Taxi through time

SINGAPORE May 14, 2015

The taxi passes the mansions of the wealthy and the condos of the well-paid. The car in front is a Maserati. There’s a black Mercedes behind.

Singapore has more millionaires per capita than any other country. Some surveys say it is the world’s most expensive city. That’s how it looks through the taxi windows. Tree-lined streets. Interesting architecture reaching for the sky. Then the landscape changes.

The motorway cuts through large estates of high-rise public housing, kilometre after kilometre of functional blocks of flats, many decorated with lines of washing extending from balconies.

“I should not be wokking,” says the driver. “I am too old, but we muzz have jobs to live in blocks. Forry years ago, you could have bit of land, chickens, grow veg-ables. No wok all the time.”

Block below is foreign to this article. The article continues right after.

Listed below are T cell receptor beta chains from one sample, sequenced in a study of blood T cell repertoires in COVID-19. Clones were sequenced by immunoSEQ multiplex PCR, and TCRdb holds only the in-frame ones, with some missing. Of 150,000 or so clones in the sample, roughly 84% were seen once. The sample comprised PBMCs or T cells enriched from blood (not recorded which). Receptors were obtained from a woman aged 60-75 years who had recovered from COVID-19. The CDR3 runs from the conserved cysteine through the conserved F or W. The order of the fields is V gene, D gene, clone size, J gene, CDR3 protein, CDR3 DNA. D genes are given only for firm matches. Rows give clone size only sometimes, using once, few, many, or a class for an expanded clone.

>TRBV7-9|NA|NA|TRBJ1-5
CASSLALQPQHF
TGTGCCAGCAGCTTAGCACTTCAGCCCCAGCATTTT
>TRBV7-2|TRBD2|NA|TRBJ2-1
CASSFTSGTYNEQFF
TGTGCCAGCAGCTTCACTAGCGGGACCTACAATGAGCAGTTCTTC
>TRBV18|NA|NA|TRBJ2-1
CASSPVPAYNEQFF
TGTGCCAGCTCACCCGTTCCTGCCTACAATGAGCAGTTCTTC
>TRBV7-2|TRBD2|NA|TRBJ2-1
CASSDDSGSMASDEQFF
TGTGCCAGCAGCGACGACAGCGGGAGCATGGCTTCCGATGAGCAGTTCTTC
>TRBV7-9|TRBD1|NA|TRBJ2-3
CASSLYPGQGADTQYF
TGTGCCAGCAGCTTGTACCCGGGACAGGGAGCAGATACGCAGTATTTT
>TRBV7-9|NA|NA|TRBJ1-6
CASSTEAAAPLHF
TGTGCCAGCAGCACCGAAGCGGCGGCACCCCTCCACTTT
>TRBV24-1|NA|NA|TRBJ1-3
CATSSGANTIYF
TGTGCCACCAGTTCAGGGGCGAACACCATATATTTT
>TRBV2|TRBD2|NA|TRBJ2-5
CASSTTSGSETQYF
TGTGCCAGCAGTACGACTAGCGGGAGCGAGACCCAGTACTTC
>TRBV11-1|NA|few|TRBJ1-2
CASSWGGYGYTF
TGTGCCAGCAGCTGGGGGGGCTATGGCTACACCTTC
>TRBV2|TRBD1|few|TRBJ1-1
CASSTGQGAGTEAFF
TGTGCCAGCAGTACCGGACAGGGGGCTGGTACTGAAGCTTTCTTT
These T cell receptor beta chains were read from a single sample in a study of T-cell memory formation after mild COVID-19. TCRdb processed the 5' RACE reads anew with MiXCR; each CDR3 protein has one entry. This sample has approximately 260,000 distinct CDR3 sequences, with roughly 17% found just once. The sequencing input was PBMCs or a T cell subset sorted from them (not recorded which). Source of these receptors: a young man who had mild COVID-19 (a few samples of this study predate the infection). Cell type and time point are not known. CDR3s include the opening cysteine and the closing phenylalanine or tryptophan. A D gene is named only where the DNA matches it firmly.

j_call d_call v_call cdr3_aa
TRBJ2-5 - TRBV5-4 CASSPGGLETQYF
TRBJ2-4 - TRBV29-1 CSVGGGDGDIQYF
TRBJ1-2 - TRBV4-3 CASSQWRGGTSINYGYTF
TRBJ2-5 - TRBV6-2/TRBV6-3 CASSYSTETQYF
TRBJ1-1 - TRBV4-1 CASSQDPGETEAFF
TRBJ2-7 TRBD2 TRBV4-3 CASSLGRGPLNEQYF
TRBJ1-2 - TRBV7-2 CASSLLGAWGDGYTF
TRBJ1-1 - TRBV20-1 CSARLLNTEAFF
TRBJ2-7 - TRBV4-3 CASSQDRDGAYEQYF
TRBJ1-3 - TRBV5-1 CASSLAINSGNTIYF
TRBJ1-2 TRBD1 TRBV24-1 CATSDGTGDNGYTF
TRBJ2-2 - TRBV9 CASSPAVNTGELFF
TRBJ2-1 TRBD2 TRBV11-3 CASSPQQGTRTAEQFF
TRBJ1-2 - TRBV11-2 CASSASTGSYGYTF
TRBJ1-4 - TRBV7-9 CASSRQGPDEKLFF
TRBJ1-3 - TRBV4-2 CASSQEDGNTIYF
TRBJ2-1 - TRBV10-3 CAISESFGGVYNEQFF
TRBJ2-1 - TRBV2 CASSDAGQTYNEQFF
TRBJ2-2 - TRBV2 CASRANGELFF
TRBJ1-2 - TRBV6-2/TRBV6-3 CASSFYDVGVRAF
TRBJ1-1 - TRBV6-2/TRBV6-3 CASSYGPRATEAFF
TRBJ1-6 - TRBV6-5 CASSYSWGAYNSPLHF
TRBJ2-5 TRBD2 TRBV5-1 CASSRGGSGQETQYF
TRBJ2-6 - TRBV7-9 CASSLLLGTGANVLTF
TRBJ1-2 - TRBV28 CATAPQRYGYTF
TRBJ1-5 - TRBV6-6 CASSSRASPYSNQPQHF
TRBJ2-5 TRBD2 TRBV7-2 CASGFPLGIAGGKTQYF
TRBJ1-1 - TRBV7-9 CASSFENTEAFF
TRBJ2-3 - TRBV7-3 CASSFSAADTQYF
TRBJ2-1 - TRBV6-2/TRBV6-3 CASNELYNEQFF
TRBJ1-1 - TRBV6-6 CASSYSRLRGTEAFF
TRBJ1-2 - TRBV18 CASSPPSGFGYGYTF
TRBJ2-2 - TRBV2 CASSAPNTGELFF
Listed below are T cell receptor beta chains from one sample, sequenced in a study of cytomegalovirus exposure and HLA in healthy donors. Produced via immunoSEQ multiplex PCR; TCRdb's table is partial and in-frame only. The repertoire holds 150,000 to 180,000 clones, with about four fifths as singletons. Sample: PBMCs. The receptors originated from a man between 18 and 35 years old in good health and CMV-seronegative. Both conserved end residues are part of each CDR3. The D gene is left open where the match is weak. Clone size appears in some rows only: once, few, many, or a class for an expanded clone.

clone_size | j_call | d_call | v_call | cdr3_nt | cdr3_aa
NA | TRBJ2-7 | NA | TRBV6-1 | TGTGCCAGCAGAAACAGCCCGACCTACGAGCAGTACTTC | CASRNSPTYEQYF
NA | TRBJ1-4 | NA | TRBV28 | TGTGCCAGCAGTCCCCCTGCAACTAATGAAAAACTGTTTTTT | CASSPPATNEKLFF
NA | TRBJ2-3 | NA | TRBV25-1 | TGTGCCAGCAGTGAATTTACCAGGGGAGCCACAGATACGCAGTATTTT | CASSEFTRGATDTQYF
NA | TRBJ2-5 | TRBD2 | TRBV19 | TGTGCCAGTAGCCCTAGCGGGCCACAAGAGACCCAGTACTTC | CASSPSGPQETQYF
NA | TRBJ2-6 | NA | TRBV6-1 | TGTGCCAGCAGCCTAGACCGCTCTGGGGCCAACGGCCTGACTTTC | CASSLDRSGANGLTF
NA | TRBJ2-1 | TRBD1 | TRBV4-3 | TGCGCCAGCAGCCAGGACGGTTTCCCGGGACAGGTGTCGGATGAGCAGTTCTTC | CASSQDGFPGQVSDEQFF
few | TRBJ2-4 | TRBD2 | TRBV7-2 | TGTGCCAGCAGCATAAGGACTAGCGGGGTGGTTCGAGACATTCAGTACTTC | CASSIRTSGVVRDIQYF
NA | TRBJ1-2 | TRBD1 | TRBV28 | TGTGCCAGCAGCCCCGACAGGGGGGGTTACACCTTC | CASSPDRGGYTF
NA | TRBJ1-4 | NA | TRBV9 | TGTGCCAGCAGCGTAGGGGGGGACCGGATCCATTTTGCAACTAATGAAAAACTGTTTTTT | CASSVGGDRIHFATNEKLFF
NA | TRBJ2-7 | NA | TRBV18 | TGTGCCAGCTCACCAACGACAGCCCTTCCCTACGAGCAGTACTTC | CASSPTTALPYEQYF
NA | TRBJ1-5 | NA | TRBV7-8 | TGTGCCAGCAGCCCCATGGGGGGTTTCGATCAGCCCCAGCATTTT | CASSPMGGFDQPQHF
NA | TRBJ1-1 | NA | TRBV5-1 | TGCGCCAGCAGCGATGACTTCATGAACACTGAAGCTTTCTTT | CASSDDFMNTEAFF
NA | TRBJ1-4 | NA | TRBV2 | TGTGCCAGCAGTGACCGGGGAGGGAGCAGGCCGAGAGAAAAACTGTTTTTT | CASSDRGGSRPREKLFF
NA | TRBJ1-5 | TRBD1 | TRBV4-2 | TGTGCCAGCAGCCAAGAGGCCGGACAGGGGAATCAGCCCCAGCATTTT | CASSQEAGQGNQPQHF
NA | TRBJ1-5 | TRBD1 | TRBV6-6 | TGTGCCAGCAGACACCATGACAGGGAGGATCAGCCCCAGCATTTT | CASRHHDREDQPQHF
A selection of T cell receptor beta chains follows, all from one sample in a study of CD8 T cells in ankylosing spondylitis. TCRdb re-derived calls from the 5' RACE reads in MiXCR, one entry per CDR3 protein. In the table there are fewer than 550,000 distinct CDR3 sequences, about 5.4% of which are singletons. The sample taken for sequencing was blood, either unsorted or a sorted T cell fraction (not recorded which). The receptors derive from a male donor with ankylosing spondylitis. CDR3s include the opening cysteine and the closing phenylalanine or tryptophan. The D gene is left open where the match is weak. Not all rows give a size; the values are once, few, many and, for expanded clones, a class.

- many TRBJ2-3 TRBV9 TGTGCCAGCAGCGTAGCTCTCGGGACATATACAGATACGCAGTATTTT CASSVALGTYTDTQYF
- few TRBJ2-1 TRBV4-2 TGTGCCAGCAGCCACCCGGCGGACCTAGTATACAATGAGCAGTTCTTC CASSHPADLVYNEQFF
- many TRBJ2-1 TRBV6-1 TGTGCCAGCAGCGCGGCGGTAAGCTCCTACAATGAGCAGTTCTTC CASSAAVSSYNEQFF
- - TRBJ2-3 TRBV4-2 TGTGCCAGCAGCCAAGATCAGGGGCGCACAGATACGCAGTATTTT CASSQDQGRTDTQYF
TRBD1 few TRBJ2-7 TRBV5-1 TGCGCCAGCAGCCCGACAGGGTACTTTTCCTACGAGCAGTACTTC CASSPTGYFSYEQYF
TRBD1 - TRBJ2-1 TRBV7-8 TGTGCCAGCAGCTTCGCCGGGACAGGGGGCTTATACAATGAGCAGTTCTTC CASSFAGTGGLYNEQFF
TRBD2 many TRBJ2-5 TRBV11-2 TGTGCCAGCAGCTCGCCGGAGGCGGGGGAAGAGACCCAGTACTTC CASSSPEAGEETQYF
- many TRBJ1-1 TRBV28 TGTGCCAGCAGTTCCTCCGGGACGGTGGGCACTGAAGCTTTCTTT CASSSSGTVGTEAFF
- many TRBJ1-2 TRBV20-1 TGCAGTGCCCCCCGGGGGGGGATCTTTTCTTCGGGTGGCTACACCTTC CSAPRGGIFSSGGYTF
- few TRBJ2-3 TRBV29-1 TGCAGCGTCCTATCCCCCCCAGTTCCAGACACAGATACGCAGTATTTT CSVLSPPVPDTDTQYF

I first came here in 1971. There were humpies all along the road from the airport, with families cooking the evening meal over open fires. I remember seeing chooks running around, and smiling children. It’s all gone now, replaced by the estates that have ended homelessness — and unemployment.

The old driver says he must work 12 hours a day, six days a week, to make ends meet. The fare for the half-hour taxi ride is $18. I give him $30.

“Why don’t you go home early today?” I say. He shakes his head as he pockets my donation.

“Better in here,” he says. “Home is jussa box. No garden. No chickens.” He laughs and drives away.

Like what you read? Give David Naylor a round of applause.

From a quick cheer to a standing ovation, clap to show how much you enjoyed this story.